May 12, 2017
Explore the diverse Sufi meditative traditions
Rothko Chapel’s ‘12 Moments’ series continues with Sufi meditation,
Wednesday, June 7
HOUSTON – May 12, 2017 – There is a diverse array of meditative traditions within the Sufi tradition – and the Rothko Chapel is offering an opportunity for guests to experience it all firsthand.
At noon on Wednesday, June 7, the nonprofit will be hosting Ryan Makhani and Shaida Adatia. The duo will lead a discussion and meditation, taking participants through diverse Sufi meditative practices from around the world -- featuring traditions from Turkey, Tajikistan, India, Indonesia, Iran and Morocco.
The Chapel is located at 3900 Yupon. The event is free and open to the public with a suggested donation of $10.
The meditation, which highlight the ideas of compassion and prayer, will be broken up into three parts.
The first part will focus on poetry and the oral traditions of Mecca in the 7th century, and the second on Islamic music, as it is sung and played in public places or private devotions.
“Since Islam is a multi-ethnic religion, the musical expression of its adherents is vastly diverse,” Rothko Chapel’s public programs and community engagement director Ashley Clemmer said. “The indigenous musical styles of these areas have shaped the devotional music enjoyed by contemporary Muslims.”
The third part of the meditation will center on Dikr, an esoteric form of prayer named for the Quranic word meaning remembrance of Allah or repetition of his name.
Makhani has served as a religious education teacher for Ismaili Muslim youth, focusing on ethics and humanities. Inspired by his students, he founded BuildMyIdea.org, which aims to enable young people to be innovative leaders. His teaching centers on mindfulness, self-awareness and servant leadership.
He holds a masters in teaching and a masters in Muslim societies and civilizations from University of London’s Institute of Education and the Institute of Ismaili Studies.
Adatia has more than two decades of experience as a professional educator in Central Africa, Canada and the United States. She works to empower youth around the world through education and plays an active role in Houston’s interfaith community.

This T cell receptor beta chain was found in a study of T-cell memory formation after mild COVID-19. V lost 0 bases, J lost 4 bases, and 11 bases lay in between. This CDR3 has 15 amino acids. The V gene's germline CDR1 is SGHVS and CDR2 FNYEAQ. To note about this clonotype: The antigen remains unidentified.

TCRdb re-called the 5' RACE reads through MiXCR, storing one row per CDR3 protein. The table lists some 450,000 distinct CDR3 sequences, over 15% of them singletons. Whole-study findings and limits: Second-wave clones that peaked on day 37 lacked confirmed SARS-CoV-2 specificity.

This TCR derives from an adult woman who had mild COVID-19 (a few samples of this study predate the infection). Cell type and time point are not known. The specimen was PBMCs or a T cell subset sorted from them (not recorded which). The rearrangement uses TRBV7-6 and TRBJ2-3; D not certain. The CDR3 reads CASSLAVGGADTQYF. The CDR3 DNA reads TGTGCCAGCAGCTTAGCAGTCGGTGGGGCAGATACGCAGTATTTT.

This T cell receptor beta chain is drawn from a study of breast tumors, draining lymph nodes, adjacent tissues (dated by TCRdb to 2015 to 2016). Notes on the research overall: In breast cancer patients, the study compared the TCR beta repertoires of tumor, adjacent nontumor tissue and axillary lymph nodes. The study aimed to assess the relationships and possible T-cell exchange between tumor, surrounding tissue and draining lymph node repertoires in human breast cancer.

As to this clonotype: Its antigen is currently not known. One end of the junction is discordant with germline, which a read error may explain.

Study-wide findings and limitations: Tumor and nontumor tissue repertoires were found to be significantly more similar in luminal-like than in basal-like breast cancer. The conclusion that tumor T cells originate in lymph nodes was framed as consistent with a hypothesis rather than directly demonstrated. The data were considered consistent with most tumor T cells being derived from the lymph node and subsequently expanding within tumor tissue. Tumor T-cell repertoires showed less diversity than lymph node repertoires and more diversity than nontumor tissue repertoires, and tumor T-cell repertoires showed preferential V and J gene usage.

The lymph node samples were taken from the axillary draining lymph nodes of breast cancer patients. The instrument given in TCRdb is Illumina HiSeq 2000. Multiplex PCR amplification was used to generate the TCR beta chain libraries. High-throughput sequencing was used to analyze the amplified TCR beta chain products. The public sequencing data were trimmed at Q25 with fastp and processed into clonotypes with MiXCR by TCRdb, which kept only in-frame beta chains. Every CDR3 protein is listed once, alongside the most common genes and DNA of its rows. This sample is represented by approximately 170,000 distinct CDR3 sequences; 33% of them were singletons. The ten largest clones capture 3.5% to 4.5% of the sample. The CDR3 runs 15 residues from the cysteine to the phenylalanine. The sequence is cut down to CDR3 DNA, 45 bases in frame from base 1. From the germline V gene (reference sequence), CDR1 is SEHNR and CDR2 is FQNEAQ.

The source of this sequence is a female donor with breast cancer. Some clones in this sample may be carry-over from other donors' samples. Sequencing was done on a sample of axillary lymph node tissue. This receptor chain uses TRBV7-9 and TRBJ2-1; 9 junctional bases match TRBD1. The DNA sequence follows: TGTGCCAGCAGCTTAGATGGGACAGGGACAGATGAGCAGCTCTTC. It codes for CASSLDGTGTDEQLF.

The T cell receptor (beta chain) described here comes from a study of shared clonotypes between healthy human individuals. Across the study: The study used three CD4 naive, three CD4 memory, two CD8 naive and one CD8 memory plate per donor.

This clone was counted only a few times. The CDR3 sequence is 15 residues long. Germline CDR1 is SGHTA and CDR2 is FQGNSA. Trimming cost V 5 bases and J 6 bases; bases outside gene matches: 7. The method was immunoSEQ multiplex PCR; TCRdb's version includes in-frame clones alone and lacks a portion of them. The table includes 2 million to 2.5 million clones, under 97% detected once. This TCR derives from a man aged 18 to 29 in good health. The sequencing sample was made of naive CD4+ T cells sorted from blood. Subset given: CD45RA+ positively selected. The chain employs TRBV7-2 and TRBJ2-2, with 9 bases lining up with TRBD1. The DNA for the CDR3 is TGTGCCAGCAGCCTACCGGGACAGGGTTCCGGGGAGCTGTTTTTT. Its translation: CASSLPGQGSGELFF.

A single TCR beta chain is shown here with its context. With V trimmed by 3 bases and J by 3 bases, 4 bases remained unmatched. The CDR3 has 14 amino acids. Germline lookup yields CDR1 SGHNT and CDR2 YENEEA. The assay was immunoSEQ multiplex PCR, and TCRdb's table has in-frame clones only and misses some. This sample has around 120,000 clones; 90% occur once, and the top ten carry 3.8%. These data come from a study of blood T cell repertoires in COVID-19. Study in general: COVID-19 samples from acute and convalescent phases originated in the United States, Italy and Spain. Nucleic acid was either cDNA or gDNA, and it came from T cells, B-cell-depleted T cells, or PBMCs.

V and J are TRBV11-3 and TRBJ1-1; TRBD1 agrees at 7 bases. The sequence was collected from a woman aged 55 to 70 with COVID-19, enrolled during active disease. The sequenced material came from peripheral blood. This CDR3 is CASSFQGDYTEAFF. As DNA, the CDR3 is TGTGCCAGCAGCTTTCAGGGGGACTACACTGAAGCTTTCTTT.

Shia Imami Ismaili Muslims are branch of Shia Islam, which is one of the two major branches of Islam. Ismailis can be found in more than 25 countries, mainly in Central and South Asia, Africa and the Middle East.
“Together, Ryan and Shaida offer unique insight into the meditative traditions found within Islam,” Clemmer said. “They both do so much work to empower people through education and faith.”
The event is a continuation of Rothko Chapel’s educational meditation series, “12 Moments: Experiencing Spiritual and Faith Traditions.”
Clemmer said the series is designed to offer unique insight and new meditative practices for attendees, while celebrating the diversity of the world’s faith traditions.
“The 12 Moments series pairs the Rothko Chapel’s commitments to spirituality and diversity,” she said. “It’s both educational and uplifting.”
The "12 Moments" series is co-sponsored by Ligmincha Texas Institute, The Jung Center of Houston, M. D. Anderson Cancer Center, and the Rothko Chapel.
For more information about the Rothko Chapel and the full calendar of upcoming programs, workshops and events, visit rothkochapel.org or call 713-524-9839.
About the Rothko Chapel
The Rothko Chapel is open to the public every day of the year at no charge and successfully interconnects art, spirituality and compassionate action through a broad array of free public programs. Founded by Houston philanthropists Dominique and John de Menil, the Chapel was dedicated in 1971 as an intimate sanctuary. Today it stands as a monument to art, spirituality and human rights. As an independent non-profit, non-governmental organization, the Chapel depends on contributions from foundations and individuals to support its mission of creating a space for contemplation and dialogue on important issues.